Founder's Day

Lisa Kaenzig

Lisa Kaenzig, Dean of William Smith College
Founder's Day 2019
November 7, 2019

Welcome to the 111th celebration of William Smith College’s Founder’s Day. I am delighted that you are joining us for this important celebration. Before I begin my welcome, I would like to address the controversial issue that so many of you seem to be talking about this week. I have been receiving non-stop questions recently from students - many of you here tonight - who have been emailing, calling, stopping by our office and threatening to protest outside our office! Yes, please rest assured: we will have cheesecake tonight!

As the Dean of William Smith College, I thank you all for being here, as we reflect on the history and traditions of the College. Each year on Founder’s Day, we honor not only the signing of the deed of gift that established William Smith College, but also the achievements of our current students and graduates.

Here at the Colleges, we all love telling the stories of our students’ and graduates’ many successes. So let me tell you a very important story tonight. The story begins in 1906 with a local Geneva nursery owner named William Smith. Smith, who was close friends with many suffragists in our area at the time, signed a deed of gift to establish William Smith College. Smith wanted to establish a non-denominational, liberal arts institution dedicated to educating women broadly. In 1908, William Smith College opened its doors with a charter class of 18 students and had 20 student by the end of the year. And, as you certainly know, the college has continued to grow - not only in size but in national reputation. I think often about how amazed and proud William Smith, our founder, would be by the college he created more than 100 years ago. The Founder’s Day tradition, which began in 1908 with a celebration attended by William Smith himself, is a chance to reflect on this special place and the myriad of successes and discoveries that women have made here for more than a century.

Each year for Founder’s Day, we think about an important theme we would like to highlight. As we were considering various possibilities this past summer, there was a magazine cover story that went viral for all the wrong reasons. Some of you may have seen the story or the coverage about it that came immediately after its publication. Forbes’ magazine published a list of “America’s Most Innovative Leaders,” and there was only one woman on this list! This story led to a perpetuation of stereotypes about gender in careers, and it did a lot of damage. When the editor of Forbes wrote a reply, he did apologize but he also gave a reason for the exclusion. He alluded to the lack of women in the pipeline: the lack of women who are CEOs and top officers of public companies, the lack of women’s receiving important funding for start-ups, etc. He said that he and his editorial staff believed that these were the reasons why women did not rise to the top in the magazine’s formula that created their top 100 list. I was quite appalled by this reasoning and that the editor seemed surprised by the backlash that this list created.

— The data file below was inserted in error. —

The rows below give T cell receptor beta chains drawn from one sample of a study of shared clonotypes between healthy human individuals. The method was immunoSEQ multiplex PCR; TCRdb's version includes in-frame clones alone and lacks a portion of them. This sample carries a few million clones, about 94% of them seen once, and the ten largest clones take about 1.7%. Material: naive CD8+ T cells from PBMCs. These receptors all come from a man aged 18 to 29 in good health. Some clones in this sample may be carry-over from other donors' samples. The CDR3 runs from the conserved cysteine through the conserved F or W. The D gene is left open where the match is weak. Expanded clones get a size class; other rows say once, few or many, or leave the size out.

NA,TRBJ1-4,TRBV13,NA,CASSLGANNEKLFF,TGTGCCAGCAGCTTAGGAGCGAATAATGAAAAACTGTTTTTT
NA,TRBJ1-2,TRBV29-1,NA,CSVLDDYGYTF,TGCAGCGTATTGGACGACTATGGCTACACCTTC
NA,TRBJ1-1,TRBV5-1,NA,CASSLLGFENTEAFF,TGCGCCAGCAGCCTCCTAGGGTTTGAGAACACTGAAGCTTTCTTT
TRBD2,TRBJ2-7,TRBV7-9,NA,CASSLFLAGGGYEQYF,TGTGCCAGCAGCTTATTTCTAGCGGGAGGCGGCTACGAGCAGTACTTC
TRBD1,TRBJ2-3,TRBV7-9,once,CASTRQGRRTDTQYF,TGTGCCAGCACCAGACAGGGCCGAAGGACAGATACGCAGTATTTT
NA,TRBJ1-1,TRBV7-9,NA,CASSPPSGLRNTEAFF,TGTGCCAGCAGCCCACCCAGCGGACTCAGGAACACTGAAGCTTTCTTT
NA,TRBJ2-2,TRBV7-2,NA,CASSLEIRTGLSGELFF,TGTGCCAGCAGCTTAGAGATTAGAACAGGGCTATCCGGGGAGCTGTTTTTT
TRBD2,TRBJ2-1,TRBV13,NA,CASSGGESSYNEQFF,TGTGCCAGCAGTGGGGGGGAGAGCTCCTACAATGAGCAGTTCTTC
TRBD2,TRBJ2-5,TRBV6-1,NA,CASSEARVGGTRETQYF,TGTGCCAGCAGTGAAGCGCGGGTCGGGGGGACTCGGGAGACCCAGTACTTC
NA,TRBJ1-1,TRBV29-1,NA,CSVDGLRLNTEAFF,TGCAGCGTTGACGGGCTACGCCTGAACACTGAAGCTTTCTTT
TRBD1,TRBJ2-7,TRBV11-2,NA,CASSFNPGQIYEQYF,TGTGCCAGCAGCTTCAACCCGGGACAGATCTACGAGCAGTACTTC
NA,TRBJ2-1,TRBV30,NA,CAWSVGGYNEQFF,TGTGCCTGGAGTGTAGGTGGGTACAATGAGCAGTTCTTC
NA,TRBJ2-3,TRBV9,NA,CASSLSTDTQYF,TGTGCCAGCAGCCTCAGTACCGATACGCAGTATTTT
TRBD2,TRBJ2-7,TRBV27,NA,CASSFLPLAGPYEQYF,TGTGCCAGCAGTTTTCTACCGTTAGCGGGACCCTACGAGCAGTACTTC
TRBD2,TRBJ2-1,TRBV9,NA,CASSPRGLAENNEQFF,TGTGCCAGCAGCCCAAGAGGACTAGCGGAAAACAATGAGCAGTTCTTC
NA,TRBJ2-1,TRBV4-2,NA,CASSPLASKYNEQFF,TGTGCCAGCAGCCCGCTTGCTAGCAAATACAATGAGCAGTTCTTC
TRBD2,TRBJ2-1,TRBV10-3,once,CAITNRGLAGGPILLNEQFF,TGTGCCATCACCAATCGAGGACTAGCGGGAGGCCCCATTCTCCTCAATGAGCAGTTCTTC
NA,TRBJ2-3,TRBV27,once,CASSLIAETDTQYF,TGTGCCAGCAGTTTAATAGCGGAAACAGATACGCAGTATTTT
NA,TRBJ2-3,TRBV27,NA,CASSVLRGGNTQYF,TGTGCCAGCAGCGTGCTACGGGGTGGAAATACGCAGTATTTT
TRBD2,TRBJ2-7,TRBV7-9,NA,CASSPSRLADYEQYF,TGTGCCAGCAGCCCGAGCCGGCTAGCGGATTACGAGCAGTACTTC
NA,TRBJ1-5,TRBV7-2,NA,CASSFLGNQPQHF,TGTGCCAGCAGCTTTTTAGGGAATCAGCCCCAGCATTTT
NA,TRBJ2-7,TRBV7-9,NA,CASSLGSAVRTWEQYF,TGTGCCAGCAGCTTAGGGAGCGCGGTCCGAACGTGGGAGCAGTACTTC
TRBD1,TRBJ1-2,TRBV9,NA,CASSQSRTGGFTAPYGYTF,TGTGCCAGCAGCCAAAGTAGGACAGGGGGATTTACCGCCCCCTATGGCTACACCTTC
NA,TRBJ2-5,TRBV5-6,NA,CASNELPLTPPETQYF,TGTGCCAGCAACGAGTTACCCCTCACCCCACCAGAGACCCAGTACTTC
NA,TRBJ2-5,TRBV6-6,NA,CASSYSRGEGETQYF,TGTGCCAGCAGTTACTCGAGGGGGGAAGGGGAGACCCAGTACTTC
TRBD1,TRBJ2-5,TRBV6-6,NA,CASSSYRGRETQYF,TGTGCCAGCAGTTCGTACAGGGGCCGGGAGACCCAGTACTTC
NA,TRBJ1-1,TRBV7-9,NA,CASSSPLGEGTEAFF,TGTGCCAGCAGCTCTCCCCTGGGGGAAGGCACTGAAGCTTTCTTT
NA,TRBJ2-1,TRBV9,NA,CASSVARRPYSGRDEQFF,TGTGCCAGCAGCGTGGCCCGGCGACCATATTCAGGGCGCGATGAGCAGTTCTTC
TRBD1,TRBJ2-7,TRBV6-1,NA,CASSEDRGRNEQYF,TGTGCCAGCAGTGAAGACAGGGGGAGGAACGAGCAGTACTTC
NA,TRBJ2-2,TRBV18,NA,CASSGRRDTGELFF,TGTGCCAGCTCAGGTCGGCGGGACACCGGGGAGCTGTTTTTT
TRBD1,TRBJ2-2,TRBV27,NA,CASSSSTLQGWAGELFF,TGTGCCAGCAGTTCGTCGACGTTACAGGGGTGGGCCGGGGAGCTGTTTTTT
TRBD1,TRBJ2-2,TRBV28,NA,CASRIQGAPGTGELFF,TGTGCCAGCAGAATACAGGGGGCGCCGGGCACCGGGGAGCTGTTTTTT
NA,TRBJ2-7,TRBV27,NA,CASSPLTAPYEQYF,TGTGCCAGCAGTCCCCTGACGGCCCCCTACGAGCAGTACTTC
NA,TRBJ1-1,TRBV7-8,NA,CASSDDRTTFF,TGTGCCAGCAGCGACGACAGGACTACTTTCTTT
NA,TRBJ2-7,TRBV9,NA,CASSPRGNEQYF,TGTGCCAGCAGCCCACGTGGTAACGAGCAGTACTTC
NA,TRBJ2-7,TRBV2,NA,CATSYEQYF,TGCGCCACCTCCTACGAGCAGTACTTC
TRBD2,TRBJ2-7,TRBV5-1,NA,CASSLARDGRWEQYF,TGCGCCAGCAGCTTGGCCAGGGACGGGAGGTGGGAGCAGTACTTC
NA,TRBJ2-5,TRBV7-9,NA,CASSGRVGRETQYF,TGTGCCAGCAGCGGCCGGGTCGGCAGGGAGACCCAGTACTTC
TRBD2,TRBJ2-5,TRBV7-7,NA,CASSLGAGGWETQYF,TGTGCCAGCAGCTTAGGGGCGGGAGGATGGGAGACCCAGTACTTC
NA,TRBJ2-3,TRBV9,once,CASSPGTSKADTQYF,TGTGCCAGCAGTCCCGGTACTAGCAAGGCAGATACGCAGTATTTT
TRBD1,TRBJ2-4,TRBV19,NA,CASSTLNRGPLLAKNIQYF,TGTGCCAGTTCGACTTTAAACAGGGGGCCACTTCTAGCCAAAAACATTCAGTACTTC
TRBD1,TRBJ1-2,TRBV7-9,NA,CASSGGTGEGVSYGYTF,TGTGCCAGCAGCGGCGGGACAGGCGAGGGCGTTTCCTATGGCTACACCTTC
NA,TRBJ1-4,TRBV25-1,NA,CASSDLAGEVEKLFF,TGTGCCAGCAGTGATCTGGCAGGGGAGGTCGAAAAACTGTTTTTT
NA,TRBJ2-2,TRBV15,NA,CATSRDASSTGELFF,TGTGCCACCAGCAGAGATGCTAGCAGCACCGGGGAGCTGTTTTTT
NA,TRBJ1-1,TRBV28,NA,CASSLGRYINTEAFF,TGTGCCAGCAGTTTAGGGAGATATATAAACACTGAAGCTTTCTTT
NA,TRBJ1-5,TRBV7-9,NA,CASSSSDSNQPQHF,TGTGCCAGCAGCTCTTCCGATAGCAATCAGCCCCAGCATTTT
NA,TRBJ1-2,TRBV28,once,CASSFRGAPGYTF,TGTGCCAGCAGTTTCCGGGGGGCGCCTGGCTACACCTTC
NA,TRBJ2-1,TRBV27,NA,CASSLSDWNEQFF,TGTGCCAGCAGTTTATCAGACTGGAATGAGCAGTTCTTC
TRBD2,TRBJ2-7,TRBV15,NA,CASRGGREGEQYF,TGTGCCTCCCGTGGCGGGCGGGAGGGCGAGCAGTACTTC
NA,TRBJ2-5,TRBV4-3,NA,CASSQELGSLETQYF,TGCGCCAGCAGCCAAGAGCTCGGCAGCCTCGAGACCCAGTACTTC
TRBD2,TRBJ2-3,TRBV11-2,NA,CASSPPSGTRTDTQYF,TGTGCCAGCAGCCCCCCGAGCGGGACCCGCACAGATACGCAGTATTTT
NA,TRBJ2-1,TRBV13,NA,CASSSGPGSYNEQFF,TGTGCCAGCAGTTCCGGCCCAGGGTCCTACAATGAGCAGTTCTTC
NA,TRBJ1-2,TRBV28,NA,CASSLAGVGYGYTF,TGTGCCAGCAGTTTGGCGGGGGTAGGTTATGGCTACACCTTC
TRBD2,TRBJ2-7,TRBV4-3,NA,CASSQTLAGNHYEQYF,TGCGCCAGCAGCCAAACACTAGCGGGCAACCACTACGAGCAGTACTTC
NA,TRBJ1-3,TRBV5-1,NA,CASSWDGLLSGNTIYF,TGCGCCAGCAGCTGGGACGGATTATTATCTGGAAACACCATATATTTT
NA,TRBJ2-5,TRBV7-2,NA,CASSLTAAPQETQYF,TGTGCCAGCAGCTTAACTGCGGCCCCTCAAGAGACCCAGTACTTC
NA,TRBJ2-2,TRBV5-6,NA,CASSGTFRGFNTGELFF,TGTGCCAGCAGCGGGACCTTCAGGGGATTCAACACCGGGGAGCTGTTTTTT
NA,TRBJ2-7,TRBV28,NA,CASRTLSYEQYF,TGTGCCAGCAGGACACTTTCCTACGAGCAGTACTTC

Just a few weeks after the Forbes’ story, I received some new issues of magazines in the mail (yes, we actually still receive snail mail!) to which our family subscribes. These issues show the real future of innovators in our country: hold up Entrepreneur Magazine (Oct-Nov. 2019 issue: 100 Powerful Women) and Inc. (October 2019 issue, 100 Female Founders).

This conversation in the public sphere made me realize that we must do more here at William Smith to feed that pipeline so that the future issues of Forbes magazine’s “Top 100 Innovators” list has many more women! And, we are doing that here at the Colleges. Our outstanding Entrepreneurial Studies program is almost 1/3 WS students now and growing, according to our own Professor Talmage who joins us tonight. In fact, he and the Entrepreneurial Studies program hosted a special event last night to encourage WS students to enroll in the ENTR courses and to consider this minor as well. We can indeed increase the pipeline, and for this Founder’s Day, we pay special tribute to the long history and current successes of William Smith alums who are creators, innovators and trailblazers.

And, this leads me to my introduction of our next speaker: we are very fortunate to have an innovative leader with us, a person who is indeed blazing a trail right here at the Colleges as our first female president of Hobart and William Smith. She is a well-known scholar in Economics and a deep and careful thinker. I was reading an article recently on the most important characteristics of successful leaders and recognized our new president in this list: She is highly intelligent (watch her Inauguration speech, if you were not there in October) and a person of character and personal integrity. She has a high energy level and seems to genuinely enjoy getting to know others. And, most importantly, as the article about noted: she has a vision and a wonderful sense of humor! Please join me in a very warm welcome for our own President Joyce Jacobsen.